Maybe I should look at the bigger picture, and consider all this as terraforming on a macrocosmic scale; a contribution to global warming that will, in the long game, engineer a warmer world for us all. Hell, by 2050 London will probably resemble some Ballardesque dystopia, where Iguanas compete for space alongside the pigeons on the South Bank.

The biggest source of my grumpiness these days however is the guy who has the room next to mine; part of whose ritual of going to bed is to switch on his tv immediately prior to sleep, (and he generally drops off within twenty minutes) leaving the set to quack away to itself like the teacher in Charlie Brown.

Part pf my problem here is that I do suffer from degrees of insomnia these days, and it takes very little to stop me dropping off. I freely admit this is slightly neurotic as London is hardly an oasis of calm, yet whilst I can somehow tolerate the distant external sounds of traffic, sirens, gunshots and shouts and screams that Camberwell generates, any incessent persistent sound, no matter how quiet, is the aural equivalent of the Chinese water torture to me, which I just fixate upon to distraction.

Selfishly enough, I don't even mind up to about one o'clock when I do go to bed, but after that, I really wish people would pull the plug on all local forms of media. I simply don't want to lie awake guessing whether that tinny sound I'm hearing through the wall is the soud of someone not watching golf, or someone not watching some crappy game-show.

Quite a few times I've actually crept into his room to switch it off (which is weird). The sight of my partially clothed housemate snoring like a beached porpoise snared in the folds of his duvet is a sight I could willingly forfeit at the best of times, never mind at half two on a Thursday morning.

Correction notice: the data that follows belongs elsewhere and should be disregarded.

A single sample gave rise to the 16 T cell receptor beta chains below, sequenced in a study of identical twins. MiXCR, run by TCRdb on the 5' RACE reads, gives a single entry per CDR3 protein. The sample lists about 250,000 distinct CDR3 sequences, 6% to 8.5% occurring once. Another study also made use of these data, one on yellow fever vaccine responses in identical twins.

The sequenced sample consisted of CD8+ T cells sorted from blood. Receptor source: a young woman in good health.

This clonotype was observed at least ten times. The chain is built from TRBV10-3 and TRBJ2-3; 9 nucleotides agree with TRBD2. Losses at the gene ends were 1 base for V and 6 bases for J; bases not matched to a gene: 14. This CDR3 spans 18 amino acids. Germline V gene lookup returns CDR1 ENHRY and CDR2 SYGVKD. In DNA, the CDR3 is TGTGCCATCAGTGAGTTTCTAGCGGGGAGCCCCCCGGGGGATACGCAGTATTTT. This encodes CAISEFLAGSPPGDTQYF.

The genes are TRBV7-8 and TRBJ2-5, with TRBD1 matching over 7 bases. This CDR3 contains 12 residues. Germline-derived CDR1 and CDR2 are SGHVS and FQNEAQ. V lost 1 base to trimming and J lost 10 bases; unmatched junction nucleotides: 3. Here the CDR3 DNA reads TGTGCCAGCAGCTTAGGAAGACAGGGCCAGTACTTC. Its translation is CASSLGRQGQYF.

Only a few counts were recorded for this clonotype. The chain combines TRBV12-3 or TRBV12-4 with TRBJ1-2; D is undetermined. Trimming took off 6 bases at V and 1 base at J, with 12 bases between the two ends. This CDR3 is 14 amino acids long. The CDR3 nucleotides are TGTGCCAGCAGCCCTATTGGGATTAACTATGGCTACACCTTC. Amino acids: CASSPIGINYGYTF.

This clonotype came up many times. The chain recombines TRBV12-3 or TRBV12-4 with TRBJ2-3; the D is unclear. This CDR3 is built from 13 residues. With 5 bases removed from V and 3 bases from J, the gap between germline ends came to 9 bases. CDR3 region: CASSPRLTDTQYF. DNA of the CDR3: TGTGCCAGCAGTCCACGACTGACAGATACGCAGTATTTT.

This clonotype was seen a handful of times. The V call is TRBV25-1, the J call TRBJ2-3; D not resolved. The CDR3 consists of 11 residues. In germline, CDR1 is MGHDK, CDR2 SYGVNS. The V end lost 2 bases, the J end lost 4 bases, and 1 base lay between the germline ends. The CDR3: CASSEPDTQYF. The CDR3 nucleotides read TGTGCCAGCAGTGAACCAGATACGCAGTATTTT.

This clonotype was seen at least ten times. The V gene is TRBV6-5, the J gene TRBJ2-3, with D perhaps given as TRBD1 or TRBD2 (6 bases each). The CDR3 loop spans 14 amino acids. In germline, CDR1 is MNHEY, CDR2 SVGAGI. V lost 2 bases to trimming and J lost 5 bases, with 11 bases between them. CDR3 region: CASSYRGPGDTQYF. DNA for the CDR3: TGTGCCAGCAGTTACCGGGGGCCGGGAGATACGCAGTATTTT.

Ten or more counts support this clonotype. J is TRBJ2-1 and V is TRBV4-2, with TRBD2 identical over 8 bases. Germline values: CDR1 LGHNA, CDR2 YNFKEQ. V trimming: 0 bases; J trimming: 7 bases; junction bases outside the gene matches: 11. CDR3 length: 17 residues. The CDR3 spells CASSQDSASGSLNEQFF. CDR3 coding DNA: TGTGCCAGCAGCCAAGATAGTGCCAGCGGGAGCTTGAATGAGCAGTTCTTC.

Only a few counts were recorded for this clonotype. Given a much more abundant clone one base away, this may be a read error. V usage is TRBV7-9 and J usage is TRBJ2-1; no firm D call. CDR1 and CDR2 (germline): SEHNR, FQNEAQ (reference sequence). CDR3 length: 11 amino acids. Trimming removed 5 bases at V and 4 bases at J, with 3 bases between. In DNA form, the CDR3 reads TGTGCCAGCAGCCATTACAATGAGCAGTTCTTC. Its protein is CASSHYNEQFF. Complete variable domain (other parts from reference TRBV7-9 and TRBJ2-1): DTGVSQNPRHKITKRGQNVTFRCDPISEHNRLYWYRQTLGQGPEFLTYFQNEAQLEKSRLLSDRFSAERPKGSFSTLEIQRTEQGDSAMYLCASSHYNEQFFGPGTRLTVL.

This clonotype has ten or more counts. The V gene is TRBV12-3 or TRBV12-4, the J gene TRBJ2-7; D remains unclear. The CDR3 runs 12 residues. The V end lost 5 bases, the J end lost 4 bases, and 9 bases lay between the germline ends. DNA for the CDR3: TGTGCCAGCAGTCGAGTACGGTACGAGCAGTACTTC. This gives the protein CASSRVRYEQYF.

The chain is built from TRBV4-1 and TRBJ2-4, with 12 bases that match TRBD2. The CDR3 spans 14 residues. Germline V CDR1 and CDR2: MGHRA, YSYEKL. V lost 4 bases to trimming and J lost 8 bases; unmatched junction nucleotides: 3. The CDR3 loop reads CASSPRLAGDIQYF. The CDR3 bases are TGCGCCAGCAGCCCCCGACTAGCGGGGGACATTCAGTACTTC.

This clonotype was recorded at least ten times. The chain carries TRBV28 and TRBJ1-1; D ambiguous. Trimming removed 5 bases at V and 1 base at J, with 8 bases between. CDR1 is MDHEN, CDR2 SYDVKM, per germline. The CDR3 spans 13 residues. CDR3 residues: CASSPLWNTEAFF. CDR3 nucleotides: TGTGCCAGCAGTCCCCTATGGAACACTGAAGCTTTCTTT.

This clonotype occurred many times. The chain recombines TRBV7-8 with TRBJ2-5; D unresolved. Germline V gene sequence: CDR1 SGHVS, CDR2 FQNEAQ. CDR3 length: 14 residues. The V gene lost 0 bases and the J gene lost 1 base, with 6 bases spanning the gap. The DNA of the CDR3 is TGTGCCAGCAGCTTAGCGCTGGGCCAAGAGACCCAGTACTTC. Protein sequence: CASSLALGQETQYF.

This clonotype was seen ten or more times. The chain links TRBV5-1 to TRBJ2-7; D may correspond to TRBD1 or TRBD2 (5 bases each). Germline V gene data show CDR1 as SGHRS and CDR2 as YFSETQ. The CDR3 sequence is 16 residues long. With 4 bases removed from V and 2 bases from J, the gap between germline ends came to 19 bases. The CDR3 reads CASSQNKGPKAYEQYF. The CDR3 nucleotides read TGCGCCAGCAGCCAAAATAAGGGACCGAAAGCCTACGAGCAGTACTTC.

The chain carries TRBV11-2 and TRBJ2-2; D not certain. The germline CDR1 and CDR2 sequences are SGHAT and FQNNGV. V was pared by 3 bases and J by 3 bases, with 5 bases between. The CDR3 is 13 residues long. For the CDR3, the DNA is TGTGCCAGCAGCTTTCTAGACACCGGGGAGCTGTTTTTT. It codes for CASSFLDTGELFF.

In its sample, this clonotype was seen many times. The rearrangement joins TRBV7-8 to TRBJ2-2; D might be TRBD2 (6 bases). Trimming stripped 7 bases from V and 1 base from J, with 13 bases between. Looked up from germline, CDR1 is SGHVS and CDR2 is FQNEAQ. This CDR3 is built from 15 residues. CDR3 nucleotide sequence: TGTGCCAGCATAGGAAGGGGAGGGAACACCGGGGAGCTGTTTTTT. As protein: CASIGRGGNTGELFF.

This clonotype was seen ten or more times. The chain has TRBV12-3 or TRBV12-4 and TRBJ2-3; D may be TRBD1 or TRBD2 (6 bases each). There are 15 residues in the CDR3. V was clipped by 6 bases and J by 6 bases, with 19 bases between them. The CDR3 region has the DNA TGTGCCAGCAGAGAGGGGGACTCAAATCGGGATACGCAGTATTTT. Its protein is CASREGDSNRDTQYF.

A couple of times he's woken up/been awake, and I've asked him if he'll turn it down/off which he willingly does, and this happened last night. He was a bit funny with me this morning though (didn't acknowledge me on the landing) and I think he thinks I'm being unreasonable ("it's not loud etc").

I am hence, going to have to talk to him about it, and him being a reasonable guy, I'm sure he'll understand. I don't really want to though, and would much prefer it if he'd just take the fucking hint and turn it off.

In this respect living alone sounds immensely attractive as you can dispense with this kind of banal diplomacy, and don't have to convene meetings about trivia such as who's buying the toilet roll with anyone except yourself. At the minute flatsharing is getting to be as tedious as an Eastenders storyline, only unfortunately not relegated to four half hour slots weekly (and the omnibus on Sundays of course). Basically I want to go and live in a cave (and no, not The Hermit's Cave on this ocassion).

God I sound like an irritable bastard don't I? And there's the rub. I'm no domestic god. I'm sure I'm a pain in the arse to live with, and sometimes in the end living with other people just seems to hold a mirror up to your own petty madness and general crankiness, which my personal vanity would much rather avoid. I'd like to pretend I can get on with everybody, all of the time, but it just isn't true.